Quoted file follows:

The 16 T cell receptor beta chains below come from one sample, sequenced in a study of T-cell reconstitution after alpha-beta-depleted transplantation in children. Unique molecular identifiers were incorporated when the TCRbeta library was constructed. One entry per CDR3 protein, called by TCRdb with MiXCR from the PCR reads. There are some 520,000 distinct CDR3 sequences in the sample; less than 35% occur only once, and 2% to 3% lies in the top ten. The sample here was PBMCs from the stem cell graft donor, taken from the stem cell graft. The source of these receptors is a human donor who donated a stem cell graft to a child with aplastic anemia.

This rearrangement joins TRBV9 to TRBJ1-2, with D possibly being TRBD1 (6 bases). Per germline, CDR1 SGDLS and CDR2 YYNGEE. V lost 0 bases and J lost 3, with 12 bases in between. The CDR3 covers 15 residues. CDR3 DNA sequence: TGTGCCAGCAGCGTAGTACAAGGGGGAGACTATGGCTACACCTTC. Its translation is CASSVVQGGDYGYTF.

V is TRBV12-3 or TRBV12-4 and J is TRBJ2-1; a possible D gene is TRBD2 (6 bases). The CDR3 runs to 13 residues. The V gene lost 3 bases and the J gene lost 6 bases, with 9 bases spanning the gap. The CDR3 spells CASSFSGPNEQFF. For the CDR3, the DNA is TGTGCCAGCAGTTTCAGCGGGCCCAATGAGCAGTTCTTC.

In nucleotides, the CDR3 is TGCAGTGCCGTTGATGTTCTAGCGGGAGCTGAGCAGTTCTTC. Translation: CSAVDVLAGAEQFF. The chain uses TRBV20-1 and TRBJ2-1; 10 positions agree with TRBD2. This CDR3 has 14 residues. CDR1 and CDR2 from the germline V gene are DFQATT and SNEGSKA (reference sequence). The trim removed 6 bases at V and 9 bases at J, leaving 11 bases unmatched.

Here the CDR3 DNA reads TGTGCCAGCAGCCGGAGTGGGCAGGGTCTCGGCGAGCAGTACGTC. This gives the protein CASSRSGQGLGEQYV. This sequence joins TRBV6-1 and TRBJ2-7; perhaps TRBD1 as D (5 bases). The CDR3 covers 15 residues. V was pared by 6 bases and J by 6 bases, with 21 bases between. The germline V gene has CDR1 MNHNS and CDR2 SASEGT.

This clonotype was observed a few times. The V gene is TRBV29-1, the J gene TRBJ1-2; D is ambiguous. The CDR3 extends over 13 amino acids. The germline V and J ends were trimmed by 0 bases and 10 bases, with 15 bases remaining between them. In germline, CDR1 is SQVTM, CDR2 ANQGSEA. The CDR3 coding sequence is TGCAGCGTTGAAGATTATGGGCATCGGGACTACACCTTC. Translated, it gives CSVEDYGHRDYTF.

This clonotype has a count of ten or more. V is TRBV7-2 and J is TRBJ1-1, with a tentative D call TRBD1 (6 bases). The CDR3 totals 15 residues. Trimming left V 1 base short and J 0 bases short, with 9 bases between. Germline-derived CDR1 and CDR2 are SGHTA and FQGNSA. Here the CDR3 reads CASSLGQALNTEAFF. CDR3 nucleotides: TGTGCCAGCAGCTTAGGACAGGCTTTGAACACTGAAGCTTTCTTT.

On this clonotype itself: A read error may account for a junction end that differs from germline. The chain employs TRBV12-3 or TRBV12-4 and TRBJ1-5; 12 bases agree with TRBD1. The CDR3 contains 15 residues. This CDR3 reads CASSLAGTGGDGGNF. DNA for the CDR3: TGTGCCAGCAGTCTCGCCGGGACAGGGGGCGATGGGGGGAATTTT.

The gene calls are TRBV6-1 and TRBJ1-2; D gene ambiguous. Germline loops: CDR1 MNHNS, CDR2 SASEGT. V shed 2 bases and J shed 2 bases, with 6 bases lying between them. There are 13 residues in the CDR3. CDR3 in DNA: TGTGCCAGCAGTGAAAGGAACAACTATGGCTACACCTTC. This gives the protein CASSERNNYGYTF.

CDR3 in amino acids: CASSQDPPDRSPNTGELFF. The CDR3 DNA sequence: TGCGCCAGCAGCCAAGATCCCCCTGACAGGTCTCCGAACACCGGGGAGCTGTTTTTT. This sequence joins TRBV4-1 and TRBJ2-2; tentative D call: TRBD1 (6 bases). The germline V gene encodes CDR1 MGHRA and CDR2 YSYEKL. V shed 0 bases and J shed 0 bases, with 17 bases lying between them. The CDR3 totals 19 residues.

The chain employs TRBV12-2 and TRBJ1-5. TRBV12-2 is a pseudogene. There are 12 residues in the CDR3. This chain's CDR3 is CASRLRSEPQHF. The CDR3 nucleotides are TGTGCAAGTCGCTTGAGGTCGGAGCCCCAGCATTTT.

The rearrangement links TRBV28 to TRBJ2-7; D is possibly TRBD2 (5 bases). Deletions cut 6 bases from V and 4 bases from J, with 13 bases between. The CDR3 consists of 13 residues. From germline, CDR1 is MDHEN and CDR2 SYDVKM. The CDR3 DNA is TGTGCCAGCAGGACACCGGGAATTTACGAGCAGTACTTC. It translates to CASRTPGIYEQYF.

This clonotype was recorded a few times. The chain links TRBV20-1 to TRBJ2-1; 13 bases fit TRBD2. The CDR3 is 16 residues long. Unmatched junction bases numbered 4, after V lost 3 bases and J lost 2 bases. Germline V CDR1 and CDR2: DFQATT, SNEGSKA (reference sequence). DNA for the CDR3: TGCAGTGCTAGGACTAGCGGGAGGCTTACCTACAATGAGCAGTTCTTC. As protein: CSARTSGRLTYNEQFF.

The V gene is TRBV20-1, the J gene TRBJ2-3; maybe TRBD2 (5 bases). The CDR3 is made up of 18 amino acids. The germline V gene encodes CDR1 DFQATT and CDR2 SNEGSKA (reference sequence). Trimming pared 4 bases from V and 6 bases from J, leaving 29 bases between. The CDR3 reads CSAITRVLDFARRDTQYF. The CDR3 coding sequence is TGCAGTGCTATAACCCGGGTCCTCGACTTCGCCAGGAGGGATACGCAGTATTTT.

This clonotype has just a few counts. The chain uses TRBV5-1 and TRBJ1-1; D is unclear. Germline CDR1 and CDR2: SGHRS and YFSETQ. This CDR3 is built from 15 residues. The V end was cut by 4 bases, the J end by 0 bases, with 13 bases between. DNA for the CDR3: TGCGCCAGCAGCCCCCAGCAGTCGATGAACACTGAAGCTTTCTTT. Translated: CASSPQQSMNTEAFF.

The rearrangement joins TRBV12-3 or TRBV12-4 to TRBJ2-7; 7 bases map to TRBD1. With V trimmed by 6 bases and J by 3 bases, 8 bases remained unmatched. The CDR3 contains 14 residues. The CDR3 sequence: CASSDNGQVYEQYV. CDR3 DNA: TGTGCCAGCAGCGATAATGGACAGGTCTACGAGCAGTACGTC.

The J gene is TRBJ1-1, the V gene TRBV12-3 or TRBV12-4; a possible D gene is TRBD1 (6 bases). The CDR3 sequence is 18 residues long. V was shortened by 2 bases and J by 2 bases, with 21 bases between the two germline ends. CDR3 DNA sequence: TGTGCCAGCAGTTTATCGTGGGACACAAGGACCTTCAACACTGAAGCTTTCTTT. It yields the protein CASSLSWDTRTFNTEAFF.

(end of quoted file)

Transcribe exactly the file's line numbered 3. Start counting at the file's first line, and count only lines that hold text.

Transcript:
V is TRBV12-3 or TRBV12-4 and J is TRBJ2-1; a possible D gene is TRBD2 (6 bases). The CDR3 runs to 13 residues. The V gene lost 3 bases and the J gene lost 6 bases, with 9 bases spanning the gap. The CDR3 spells CASSFSGPNEQFF. For the CDR3, the DNA is TGTGCCAGCAGTTTCAGCGGGCCCAATGAGCAGTTCTTC.